To some, 2012 is just another year, and February 29th is just another day. But then there are those of us, writer included, who find rare excitement in the 366th day that exists only once every four years in the Gregorian calendar. Well, that is, once every four years unless the year is evenly divisible by 100 and also not evenly divisible by 400…Confusing? This clip from The Daily morning Astorian helps to explain:
Leap Years spice up the monotony of the common 365 day calendar, providing reasons for celebration and defiance of social norms, at least during the late 19th and early 20th centuries, as covered by America’s historic newspapers. Dances and balls were often held in support of the tradition of Leap Year proposals, where women would propose marriage to the mate of their choice (discussed in one of our previous blogs: “Searching for Love in All the Right Pages”), and parties were thrown to celebrate the rare day. Leap Year proposals actually date back to the 17th century, and Leap Year newspaper feature writers still speculate about the tradition today.
Apparently, if a man were to refuse a woman’s marriage proposal on Leap Year day, he would be obligated to give the woman a silk gown and a kiss…but only if she was wearing a red petticoat when she popped the question. Of course, red petticoats, silk gowns, and strict gender roles are now antiquated notions, generally speaking. In today’s society, women can propose marriage, if they wish, on any day of any year, and women around the world now exercise freedoms that were once reserved for men only. For example, starting on February 29thof this year, the 19th annual Algarve Cup international women’s football tournament will be held in southern Portugal. The United States women’s national soccer team will be in attendance, among teams from several other countries. Also, modern women across the United States are free to vote in all political elections, and in fact, Oregon women have been eligible to vote since 1912, making 2012 the Oregon women’s suffrage centennial. The political cartoon below illustrates an interesting relationship between leap year, traditions, and votes for women as perceived in 1920:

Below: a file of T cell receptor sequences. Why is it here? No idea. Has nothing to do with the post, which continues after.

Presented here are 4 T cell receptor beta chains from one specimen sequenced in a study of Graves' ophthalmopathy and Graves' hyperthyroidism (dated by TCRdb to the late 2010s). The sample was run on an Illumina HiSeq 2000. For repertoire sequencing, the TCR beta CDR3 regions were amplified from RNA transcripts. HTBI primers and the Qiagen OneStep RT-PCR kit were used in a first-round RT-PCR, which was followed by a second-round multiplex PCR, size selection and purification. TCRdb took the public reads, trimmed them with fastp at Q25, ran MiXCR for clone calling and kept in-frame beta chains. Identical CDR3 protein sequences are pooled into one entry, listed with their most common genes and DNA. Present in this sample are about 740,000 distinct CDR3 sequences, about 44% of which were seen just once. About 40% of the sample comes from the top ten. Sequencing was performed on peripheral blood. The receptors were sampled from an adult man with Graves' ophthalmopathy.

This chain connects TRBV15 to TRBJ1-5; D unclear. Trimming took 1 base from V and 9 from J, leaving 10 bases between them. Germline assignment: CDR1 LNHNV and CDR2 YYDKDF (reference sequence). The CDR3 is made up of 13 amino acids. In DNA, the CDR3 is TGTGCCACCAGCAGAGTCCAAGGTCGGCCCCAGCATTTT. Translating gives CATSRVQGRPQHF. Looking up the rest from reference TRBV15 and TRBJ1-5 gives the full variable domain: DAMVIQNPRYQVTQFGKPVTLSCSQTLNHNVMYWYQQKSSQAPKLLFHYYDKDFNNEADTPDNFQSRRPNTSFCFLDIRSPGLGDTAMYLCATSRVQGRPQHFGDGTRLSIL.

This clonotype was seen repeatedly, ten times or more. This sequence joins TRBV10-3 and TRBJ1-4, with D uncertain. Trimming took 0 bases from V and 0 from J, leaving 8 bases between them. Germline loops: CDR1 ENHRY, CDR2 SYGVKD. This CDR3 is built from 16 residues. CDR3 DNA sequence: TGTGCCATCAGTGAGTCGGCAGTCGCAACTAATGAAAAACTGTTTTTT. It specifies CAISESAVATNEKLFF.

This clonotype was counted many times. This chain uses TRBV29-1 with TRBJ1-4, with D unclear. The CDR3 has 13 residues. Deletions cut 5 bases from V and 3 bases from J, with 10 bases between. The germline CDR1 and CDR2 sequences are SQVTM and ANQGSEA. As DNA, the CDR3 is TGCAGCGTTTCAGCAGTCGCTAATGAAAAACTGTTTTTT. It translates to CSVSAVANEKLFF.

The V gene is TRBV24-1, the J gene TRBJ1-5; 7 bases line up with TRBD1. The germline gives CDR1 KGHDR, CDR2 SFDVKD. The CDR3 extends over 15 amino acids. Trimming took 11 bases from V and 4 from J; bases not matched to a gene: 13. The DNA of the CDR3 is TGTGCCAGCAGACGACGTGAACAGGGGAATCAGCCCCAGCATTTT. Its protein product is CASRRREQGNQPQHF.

Businesses have historically used Leap Year hype for advertising purposes, and consumers were free to celebrate the many sales that were held on Feb. 29thas well. While several businesses continue to offer deals on Leap Year day, it’s doubtful that we will ever see a 29 cent sale in the 21st century.
While social traditions and market prices provide interesting food for thought this leap year, it is impossible to overlook the most curious implication of Leap Year day, which applies to all of the people born on Feb. 29th! What is it like to technically only have a birthday every four years, if that?
Surely you could celebrate on Feb. 28th or March 1st, but would it be the same? The limited occurrence of February 29th must make Leap Year birthdays all the more special…
While “Leaplings” or “Leapers” – as people born on Feb. 29th are often called – do not have a precise birth date anniversary every year, they do have the privilege of being the only people who can join the Honor Society of Leap Year Day Babies.
One thing is certain: babies born on February 29, 1916 in Lawrence county, Pennsylvania, gained an advantage over the rest of us thanks to their rare birth date:
As the world continues to leap and bound into the future, remember that 100 years ago on Feb. 29th, people across the nation were celebrating the special day.
What will people be saying about Leap Year 100 years from now? Will they be looking back at our current newspapers to find interesting Leap Year clips? Perhaps we should start some new Leap Year traditions this year to give them something more to think about? Until then, happy birthday to all of the Leaplings out there, and have a happy and safe Leap Year!
Also, in the spirit and honor of Black History Month, don’t forget that content from the Portland New Age, Oregon’s first African American newspaper, from 1896-1907, is available for searching and browsing online through Historic Oregon Newspapers, and offers a unique perspective on the history of African American culture in Oregon. A brief essay on the history of the New Age can be found here: http://oregonnews.uoregon.edu/history/newage/ .
Search and browse through historic African American newspapers from all states here: http://libguides.marist.edu/AfricanAmericanNews .